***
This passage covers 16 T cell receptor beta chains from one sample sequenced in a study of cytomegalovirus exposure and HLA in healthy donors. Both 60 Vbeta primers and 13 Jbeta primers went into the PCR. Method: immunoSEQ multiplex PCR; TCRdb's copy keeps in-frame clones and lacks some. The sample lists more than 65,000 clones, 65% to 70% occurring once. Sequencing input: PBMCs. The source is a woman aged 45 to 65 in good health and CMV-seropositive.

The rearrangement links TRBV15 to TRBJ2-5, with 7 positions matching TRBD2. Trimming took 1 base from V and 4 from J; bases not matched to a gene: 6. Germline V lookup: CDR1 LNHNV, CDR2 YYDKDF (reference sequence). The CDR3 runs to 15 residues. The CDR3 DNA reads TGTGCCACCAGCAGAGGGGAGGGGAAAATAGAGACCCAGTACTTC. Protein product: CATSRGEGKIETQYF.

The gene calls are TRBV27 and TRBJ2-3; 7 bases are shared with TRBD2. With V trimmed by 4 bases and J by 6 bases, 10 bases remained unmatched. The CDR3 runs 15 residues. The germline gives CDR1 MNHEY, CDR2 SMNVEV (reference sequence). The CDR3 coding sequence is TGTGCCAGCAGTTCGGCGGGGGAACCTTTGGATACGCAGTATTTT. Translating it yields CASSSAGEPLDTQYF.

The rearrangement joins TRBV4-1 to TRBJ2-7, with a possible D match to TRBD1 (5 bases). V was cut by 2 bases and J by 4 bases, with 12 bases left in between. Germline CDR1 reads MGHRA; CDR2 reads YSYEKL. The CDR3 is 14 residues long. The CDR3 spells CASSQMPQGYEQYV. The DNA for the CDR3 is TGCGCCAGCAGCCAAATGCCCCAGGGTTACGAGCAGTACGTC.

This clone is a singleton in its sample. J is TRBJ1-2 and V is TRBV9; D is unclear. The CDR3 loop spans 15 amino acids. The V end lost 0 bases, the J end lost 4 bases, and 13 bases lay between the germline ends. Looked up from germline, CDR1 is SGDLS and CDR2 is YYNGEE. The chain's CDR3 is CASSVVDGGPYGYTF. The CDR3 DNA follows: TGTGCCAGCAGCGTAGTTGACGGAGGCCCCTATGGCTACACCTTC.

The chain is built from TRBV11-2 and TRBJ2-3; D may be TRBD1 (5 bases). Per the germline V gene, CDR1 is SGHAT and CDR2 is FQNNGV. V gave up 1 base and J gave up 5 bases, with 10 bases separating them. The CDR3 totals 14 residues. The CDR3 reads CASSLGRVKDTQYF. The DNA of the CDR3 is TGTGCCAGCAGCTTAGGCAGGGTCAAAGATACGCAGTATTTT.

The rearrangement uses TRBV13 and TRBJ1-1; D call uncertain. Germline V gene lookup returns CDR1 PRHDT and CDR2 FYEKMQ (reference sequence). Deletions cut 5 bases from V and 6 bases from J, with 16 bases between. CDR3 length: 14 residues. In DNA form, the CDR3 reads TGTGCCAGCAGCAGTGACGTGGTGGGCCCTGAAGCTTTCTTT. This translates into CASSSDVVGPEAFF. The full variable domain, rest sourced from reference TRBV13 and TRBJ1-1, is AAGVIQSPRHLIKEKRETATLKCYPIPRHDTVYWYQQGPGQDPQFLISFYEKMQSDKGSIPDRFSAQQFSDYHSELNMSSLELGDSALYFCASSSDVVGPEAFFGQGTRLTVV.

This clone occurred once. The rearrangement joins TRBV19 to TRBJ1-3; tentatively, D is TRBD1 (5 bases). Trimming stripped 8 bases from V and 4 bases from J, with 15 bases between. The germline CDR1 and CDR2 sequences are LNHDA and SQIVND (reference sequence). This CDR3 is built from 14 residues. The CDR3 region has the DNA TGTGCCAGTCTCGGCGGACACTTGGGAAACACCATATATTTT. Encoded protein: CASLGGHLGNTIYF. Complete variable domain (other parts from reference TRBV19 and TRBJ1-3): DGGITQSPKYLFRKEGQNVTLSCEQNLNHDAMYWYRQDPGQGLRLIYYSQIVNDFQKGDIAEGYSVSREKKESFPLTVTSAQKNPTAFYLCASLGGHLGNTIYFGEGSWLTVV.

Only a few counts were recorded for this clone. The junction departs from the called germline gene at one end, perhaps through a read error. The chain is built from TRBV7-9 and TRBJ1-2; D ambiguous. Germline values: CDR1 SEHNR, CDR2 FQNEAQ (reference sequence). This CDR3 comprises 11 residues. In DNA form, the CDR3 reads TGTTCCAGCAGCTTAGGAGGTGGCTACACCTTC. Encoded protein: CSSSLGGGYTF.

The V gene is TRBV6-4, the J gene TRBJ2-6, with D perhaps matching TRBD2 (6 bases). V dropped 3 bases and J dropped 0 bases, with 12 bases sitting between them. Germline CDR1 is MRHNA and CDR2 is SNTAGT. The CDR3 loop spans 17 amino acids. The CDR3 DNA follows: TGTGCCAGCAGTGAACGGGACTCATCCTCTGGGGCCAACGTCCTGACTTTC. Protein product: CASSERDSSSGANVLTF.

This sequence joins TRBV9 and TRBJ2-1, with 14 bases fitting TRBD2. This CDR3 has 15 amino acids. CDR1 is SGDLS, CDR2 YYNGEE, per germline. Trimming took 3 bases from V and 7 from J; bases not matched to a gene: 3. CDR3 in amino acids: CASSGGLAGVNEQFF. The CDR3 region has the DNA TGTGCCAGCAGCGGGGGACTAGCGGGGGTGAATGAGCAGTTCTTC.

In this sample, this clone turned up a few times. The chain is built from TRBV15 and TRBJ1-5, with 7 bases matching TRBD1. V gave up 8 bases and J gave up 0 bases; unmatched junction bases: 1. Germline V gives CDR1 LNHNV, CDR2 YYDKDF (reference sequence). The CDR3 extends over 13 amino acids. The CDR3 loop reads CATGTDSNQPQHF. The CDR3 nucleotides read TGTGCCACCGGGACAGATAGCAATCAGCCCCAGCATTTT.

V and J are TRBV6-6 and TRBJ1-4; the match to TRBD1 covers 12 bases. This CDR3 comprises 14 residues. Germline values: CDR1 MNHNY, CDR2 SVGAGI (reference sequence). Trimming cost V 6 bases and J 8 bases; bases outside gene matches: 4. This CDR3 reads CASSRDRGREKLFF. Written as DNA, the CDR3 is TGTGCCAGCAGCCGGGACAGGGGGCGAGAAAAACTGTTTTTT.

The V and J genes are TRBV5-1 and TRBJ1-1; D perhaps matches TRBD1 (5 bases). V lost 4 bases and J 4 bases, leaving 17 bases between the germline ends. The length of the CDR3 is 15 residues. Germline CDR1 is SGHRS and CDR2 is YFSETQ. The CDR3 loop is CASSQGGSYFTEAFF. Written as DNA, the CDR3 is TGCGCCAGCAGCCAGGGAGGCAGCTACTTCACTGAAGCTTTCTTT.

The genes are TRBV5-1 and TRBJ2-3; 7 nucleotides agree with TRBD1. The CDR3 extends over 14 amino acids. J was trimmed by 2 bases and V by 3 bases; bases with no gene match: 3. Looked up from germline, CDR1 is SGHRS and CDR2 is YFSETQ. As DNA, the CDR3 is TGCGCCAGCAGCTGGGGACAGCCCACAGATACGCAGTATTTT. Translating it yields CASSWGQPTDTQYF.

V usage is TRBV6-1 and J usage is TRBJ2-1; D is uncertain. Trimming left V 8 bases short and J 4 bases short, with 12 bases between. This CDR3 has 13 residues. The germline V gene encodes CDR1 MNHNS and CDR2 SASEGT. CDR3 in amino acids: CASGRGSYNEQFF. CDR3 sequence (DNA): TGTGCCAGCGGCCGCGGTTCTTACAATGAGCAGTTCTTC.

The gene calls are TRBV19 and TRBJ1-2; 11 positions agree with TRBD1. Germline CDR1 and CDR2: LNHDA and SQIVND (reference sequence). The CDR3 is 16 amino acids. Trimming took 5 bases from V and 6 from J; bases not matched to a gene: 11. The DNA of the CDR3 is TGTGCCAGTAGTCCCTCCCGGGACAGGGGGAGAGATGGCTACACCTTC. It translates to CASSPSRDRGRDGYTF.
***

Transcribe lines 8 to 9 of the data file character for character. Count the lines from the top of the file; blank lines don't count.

This clone occurred once. The rearrangement joins TRBV19 to TRBJ1-3; tentatively, D is TRBD1 (5 bases). Trimming stripped 8 bases from V and 4 bases from J, with 15 bases between. The germline CDR1 and CDR2 sequences are LNHDA and SQIVND (reference sequence). This CDR3 is built from 14 residues. The CDR3 region has the DNA TGTGCCAGTCTCGGCGGACACTTGGGAAACACCATATATTTT. Encoded protein: CASLGGHLGNTIYF. Complete variable domain (other parts from reference TRBV19 and TRBJ1-3): DGGITQSPKYLFRKEGQNVTLSCEQNLNHDAMYWYRQDPGQGLRLIYYSQIVNDFQKGDIAEGYSVSREKKESFPLTVTSAQKNPTAFYLCASLGGHLGNTIYFGEGSWLTVV.

Only a few counts were recorded for this clone. The junction departs from the called germline gene at one end, perhaps through a read error. The chain is built from TRBV7-9 and TRBJ1-2; D ambiguous. Germline values: CDR1 SEHNR, CDR2 FQNEAQ (reference sequence). This CDR3 comprises 11 residues. In DNA form, the CDR3 reads TGTTCCAGCAGCTTAGGAGGTGGCTACACCTTC. Encoded protein: CSSSLGGGYTF.